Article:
I think pulling off any large scale international trip requires flexibility and commitment to be successful, especially when extreme sports are involved. I spent about 6 months formulating the idea for the project and getting input from friends and family. Once I felt like I had a clear goal in mind, to ski in at least one different country every month of the year, I committed myself to restructuring everything in my life to help achieve that goal. I sold everything I owned that someone was willing to buy, got rid of my apartment, quit my job, and had to end a relationship, all in the hopes that this dream will be successful

Once I hit the road full time I realized my idea of a successful, picture-perfect trip was far from the realities of travel. I have had to reschedule multiple legs of my trips due to injury or problems with flights (delays, pilot strikes, visa issues) and rather than stress about something you can’t change you need to open your mind to the new opportunities that your situation creates. The best example I have of this is while skiing in Kazakhstan my binding malfunctioned and sent me flying out of my skis down the hill. I injured my knee severely and had to take several weeks to rest. Rather than fly back to the states or sit in a hotel room in cry (okay, I cried about it a little…) I called a friend that was traveling to Thailand and by agreeing to join him for a week we were able to pool enough money to sail around Thailand for a week! Talk about a lucky-unlucky situation.

I have thought a lot about what “empowerment” is and have come to believe it is a combination of three things: ability, permission, and desire. Do you agree or disagree? How has ForeverWinter Project made you more empowered?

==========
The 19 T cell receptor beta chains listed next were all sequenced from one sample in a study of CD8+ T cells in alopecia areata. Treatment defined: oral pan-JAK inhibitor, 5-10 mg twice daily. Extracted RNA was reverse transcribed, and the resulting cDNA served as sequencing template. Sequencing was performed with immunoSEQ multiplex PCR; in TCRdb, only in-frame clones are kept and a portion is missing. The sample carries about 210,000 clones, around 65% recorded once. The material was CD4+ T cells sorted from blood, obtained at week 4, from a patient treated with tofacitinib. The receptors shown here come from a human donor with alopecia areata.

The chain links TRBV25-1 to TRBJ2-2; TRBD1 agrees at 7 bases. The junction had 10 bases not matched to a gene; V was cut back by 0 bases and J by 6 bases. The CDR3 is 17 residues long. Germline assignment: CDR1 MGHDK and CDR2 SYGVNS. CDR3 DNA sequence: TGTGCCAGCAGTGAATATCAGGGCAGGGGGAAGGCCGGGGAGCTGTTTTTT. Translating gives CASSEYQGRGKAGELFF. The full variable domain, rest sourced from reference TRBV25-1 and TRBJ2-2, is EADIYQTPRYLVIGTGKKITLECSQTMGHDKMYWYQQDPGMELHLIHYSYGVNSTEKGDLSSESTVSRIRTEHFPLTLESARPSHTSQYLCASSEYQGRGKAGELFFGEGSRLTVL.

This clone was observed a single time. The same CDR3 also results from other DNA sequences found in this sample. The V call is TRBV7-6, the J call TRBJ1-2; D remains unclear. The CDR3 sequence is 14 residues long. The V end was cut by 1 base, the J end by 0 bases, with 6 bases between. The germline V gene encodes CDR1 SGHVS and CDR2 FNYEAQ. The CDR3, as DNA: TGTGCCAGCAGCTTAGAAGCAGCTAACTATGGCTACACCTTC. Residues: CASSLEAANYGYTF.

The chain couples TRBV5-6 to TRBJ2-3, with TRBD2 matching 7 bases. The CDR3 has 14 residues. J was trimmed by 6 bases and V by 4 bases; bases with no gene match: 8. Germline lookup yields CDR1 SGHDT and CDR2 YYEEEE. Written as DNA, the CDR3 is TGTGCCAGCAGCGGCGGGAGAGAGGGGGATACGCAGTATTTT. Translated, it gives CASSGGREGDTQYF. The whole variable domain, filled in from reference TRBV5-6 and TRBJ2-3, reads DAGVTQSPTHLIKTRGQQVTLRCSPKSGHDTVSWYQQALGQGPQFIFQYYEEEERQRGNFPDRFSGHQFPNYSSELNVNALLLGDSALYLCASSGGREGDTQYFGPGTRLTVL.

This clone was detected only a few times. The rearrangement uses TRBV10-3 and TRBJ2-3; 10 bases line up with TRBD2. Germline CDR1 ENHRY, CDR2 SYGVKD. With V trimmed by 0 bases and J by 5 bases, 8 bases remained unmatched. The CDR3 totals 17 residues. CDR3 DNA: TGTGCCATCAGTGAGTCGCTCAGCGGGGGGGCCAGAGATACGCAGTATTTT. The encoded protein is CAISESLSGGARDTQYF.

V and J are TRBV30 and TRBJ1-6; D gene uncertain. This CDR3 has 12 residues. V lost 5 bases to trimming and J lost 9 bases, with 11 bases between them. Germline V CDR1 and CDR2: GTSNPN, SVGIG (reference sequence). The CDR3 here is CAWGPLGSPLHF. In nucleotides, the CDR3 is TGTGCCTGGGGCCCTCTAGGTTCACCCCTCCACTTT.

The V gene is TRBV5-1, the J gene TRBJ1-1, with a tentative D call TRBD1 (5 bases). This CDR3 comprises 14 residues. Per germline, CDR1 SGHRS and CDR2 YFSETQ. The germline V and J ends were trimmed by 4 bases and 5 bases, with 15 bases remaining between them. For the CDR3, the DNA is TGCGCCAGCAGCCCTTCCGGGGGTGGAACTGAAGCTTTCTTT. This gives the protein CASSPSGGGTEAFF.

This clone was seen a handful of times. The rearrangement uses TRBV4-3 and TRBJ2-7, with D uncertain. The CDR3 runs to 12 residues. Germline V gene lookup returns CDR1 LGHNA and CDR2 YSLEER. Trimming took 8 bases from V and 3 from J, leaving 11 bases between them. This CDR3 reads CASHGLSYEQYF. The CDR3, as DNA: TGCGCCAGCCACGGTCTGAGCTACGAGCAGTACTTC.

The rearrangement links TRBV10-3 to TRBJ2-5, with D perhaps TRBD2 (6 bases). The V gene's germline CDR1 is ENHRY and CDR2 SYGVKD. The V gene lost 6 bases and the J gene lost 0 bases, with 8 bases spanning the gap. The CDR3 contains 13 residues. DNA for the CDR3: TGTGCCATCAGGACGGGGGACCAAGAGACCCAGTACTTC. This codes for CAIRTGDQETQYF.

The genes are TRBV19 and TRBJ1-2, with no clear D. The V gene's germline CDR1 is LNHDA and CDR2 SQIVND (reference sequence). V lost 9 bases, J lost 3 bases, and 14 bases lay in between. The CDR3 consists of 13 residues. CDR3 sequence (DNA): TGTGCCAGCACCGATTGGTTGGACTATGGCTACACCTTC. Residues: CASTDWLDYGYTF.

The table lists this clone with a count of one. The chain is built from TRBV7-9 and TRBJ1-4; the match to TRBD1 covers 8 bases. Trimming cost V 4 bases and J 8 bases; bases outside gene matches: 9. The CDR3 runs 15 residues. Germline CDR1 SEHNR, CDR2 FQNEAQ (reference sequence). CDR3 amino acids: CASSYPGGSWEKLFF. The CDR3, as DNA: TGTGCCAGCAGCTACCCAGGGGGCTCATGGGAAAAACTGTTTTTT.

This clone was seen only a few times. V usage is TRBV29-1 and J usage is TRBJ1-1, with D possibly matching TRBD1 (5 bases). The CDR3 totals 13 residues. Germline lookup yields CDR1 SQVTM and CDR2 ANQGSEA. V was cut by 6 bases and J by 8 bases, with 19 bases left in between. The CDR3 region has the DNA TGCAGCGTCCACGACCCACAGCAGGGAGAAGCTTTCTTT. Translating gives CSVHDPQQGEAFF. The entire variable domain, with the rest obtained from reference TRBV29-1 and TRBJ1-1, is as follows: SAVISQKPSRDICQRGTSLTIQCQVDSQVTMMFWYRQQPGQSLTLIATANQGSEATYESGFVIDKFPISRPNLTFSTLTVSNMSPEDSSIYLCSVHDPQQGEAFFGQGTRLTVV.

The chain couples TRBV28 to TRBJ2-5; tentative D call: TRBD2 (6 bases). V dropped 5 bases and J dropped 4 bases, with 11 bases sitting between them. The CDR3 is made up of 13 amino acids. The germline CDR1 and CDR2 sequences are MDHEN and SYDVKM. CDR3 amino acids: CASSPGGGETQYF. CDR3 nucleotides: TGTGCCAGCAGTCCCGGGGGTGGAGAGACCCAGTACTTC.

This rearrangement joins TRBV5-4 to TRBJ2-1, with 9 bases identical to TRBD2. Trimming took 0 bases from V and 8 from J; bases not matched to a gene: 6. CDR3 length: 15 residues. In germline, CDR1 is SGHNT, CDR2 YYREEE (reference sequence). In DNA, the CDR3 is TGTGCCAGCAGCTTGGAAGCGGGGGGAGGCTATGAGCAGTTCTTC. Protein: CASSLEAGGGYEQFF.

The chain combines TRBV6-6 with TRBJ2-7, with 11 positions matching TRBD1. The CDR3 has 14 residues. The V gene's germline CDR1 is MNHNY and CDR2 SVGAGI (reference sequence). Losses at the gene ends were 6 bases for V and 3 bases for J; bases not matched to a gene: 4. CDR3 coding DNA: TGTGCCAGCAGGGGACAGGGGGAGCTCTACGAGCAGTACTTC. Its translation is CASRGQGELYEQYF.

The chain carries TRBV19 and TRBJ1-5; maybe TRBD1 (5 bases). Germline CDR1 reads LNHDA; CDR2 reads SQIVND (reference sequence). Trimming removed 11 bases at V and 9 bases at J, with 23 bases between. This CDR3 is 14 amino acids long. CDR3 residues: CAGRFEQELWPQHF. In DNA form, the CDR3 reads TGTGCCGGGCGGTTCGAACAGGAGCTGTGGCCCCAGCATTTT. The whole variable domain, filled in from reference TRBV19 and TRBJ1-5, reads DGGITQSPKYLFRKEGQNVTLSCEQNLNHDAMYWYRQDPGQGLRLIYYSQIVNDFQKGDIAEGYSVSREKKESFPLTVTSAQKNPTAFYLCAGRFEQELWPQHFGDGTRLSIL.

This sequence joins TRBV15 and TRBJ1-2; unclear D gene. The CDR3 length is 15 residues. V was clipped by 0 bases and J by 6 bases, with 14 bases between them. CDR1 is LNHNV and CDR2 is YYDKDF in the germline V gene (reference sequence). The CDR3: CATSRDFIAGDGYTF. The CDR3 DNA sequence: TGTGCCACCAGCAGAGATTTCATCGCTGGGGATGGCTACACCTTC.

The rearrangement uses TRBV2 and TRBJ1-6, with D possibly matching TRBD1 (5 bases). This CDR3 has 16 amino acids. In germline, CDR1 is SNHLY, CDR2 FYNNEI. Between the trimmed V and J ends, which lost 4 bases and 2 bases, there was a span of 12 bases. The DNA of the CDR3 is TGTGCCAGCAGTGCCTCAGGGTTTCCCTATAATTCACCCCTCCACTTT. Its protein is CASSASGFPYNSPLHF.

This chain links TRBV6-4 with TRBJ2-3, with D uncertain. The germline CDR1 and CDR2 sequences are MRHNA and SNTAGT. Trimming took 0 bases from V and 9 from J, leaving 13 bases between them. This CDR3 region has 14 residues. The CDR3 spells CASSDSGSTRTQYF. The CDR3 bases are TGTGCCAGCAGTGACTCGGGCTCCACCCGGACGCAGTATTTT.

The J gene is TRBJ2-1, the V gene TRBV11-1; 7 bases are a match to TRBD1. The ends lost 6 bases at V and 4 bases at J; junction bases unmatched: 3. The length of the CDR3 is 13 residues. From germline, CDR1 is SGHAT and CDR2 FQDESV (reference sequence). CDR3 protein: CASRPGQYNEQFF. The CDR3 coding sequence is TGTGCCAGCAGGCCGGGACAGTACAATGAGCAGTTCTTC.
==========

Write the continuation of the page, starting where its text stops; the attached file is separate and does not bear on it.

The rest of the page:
I absolutely agree and as a female traveler, I think the permission aspect is one of the toughest things to embrace. Solo travel is about self-discovery and therefore is inherently a little “selfish.” I’ve talked to a lot of women about the burden of feeling that we need to care for others, build families, etc. I’m from Texas and almost everyone I know is married, I get it.

At the same time, I truly believe you cannot care for anyone until you take care of yourself, and ForeverWinter Project is giving me the time to explore my passions intensely and unapologetically. You’re only going to get a few chances in life to do something big, and countless friends and mentors in their 30’s and 40’s pushed me to do this while I’m young. I might be broke in six months from this trip but I can honestly say I’ve never felt more empowered.

While traveling one can always expect a bit of the unexpected – what’s the craziest thing you have encountered?

While I was skiing in Las Trancas, Chile, some friends and I were enjoying a mid-mountain beer at the lodge when the volcano we were skiing on started to erupt. We didn’t realize what was happening or how serious the situation was until the chefs at the lodge ran outside and got on their skis. That’s when you know it’s time to go!

Laura Davies
Laura Davies

In pursuit of an epic journey chasing winter around the world. The ForeverWinter Project is Laura’s dream to spend a year skiing a different country every month.